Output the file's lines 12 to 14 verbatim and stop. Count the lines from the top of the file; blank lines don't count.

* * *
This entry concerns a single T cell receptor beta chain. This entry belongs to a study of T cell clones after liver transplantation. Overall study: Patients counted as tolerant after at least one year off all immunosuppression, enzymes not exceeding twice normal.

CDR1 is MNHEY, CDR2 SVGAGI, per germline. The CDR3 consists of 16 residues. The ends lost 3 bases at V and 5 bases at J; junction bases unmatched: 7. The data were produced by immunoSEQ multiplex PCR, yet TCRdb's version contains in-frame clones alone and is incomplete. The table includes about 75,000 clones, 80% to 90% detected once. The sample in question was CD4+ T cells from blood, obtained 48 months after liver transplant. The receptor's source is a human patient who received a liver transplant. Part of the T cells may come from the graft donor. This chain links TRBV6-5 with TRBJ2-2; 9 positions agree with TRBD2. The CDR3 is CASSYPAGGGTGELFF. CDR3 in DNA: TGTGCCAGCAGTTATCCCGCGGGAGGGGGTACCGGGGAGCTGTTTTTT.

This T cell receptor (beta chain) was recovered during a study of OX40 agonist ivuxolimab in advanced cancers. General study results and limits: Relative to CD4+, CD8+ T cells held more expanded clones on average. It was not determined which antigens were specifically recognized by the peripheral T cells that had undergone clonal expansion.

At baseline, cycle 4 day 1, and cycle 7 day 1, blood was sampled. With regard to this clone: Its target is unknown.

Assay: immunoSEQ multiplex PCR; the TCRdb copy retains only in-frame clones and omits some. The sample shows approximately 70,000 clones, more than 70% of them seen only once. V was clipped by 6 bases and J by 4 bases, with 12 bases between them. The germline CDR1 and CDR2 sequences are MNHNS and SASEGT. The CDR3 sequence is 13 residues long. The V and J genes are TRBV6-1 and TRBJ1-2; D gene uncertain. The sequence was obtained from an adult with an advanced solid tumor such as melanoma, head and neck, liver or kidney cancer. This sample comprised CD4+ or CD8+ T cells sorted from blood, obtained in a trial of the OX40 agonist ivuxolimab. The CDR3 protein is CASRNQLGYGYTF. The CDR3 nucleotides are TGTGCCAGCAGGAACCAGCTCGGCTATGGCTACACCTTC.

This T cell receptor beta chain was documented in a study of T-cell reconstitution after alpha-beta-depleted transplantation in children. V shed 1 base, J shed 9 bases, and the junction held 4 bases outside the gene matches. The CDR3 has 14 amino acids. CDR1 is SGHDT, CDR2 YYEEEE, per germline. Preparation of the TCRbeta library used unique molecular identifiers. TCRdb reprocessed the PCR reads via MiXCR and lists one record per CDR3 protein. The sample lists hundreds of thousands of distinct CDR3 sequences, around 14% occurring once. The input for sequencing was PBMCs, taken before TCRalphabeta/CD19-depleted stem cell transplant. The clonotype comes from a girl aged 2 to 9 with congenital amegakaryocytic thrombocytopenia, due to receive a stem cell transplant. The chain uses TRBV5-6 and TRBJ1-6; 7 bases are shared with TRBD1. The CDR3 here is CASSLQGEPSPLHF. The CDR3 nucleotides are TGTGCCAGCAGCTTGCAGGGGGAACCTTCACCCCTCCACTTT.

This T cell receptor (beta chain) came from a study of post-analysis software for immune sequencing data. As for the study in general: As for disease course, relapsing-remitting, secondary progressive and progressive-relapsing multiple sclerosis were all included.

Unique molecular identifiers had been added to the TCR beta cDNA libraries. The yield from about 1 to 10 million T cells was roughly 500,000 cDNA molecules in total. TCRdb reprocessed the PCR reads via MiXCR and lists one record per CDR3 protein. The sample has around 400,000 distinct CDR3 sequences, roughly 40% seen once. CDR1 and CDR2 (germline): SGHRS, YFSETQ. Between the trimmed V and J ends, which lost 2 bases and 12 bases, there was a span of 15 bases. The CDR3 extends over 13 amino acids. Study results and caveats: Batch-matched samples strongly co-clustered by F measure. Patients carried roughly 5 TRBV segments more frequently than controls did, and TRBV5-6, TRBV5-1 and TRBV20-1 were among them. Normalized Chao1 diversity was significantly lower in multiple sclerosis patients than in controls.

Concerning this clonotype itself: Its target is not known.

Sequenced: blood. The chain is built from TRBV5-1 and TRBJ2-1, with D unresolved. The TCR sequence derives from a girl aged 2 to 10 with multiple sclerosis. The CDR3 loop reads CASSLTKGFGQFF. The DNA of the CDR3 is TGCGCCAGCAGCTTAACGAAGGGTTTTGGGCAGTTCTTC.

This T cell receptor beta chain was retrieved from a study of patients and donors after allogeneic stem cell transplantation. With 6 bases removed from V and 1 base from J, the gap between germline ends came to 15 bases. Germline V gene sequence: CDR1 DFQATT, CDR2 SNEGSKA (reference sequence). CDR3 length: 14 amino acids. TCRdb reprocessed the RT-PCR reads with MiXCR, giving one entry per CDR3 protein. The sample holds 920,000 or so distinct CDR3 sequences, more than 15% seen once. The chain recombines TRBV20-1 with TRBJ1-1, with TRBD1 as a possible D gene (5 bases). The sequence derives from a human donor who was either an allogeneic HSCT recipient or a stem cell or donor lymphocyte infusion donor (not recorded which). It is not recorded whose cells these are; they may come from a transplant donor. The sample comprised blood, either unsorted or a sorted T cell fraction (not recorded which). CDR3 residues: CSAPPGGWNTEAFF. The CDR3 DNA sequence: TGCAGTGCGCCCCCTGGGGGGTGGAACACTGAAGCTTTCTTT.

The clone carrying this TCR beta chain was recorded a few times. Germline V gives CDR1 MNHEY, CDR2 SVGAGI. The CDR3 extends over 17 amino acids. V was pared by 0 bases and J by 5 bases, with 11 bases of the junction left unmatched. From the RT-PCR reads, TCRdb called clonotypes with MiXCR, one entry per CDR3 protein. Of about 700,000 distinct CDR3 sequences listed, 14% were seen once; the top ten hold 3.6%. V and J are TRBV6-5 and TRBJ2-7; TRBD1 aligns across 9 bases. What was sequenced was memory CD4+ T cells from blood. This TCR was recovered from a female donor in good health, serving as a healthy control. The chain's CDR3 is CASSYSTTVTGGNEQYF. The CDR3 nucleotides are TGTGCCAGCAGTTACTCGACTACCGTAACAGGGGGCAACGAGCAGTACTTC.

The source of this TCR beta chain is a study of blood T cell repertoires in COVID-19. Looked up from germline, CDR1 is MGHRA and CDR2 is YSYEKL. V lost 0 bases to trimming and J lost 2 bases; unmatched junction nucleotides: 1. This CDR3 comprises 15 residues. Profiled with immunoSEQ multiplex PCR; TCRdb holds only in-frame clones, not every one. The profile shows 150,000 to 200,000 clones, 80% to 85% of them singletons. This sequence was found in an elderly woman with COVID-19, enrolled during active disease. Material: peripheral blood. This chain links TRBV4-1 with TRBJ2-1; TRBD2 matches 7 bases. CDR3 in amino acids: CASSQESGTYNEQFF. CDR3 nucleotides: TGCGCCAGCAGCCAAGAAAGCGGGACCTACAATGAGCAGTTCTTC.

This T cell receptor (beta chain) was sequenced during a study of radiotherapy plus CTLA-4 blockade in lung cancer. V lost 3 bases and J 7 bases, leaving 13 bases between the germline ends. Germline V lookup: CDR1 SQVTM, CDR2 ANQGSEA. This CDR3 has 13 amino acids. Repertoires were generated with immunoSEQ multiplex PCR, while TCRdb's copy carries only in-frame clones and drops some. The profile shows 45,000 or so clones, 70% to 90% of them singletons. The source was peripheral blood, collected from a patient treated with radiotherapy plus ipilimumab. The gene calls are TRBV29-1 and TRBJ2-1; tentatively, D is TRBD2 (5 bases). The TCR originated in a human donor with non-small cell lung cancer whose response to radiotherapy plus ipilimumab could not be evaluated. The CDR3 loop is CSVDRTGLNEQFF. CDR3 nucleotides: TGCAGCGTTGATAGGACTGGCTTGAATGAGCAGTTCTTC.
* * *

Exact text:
The clone carrying this TCR beta chain was recorded a few times. Germline V gives CDR1 MNHEY, CDR2 SVGAGI. The CDR3 extends over 17 amino acids. V was pared by 0 bases and J by 5 bases, with 11 bases of the junction left unmatched. From the RT-PCR reads, TCRdb called clonotypes with MiXCR, one entry per CDR3 protein. Of about 700,000 distinct CDR3 sequences listed, 14% were seen once; the top ten hold 3.6%. V and J are TRBV6-5 and TRBJ2-7; TRBD1 aligns across 9 bases. What was sequenced was memory CD4+ T cells from blood. This TCR was recovered from a female donor in good health, serving as a healthy control. The chain's CDR3 is CASSYSTTVTGGNEQYF. The CDR3 nucleotides are TGTGCCAGCAGTTACTCGACTACCGTAACAGGGGGCAACGAGCAGTACTTC.

The source of this TCR beta chain is a study of blood T cell repertoires in COVID-19. Looked up from germline, CDR1 is MGHRA and CDR2 is YSYEKL. V lost 0 bases to trimming and J lost 2 bases; unmatched junction nucleotides: 1. This CDR3 comprises 15 residues. Profiled with immunoSEQ multiplex PCR; TCRdb holds only in-frame clones, not every one. The profile shows 150,000 to 200,000 clones, 80% to 85% of them singletons. This sequence was found in an elderly woman with COVID-19, enrolled during active disease. Material: peripheral blood. This chain links TRBV4-1 with TRBJ2-1; TRBD2 matches 7 bases. CDR3 in amino acids: CASSQESGTYNEQFF. CDR3 nucleotides: TGCGCCAGCAGCCAAGAAAGCGGGACCTACAATGAGCAGTTCTTC.

This T cell receptor (beta chain) was sequenced during a study of radiotherapy plus CTLA-4 blockade in lung cancer. V lost 3 bases and J 7 bases, leaving 13 bases between the germline ends. Germline V lookup: CDR1 SQVTM, CDR2 ANQGSEA. This CDR3 has 13 amino acids. Repertoires were generated with immunoSEQ multiplex PCR, while TCRdb's copy carries only in-frame clones and drops some. The profile shows 45,000 or so clones, 70% to 90% of them singletons. The source was peripheral blood, collected from a patient treated with radiotherapy plus ipilimumab. The gene calls are TRBV29-1 and TRBJ2-1; tentatively, D is TRBD2 (5 bases). The TCR originated in a human donor with non-small cell lung cancer whose response to radiotherapy plus ipilimumab could not be evaluated. The CDR3 loop is CSVDRTGLNEQFF. CDR3 nucleotides: TGCAGCGTTGATAGGACTGGCTTGAATGAGCAGTTCTTC.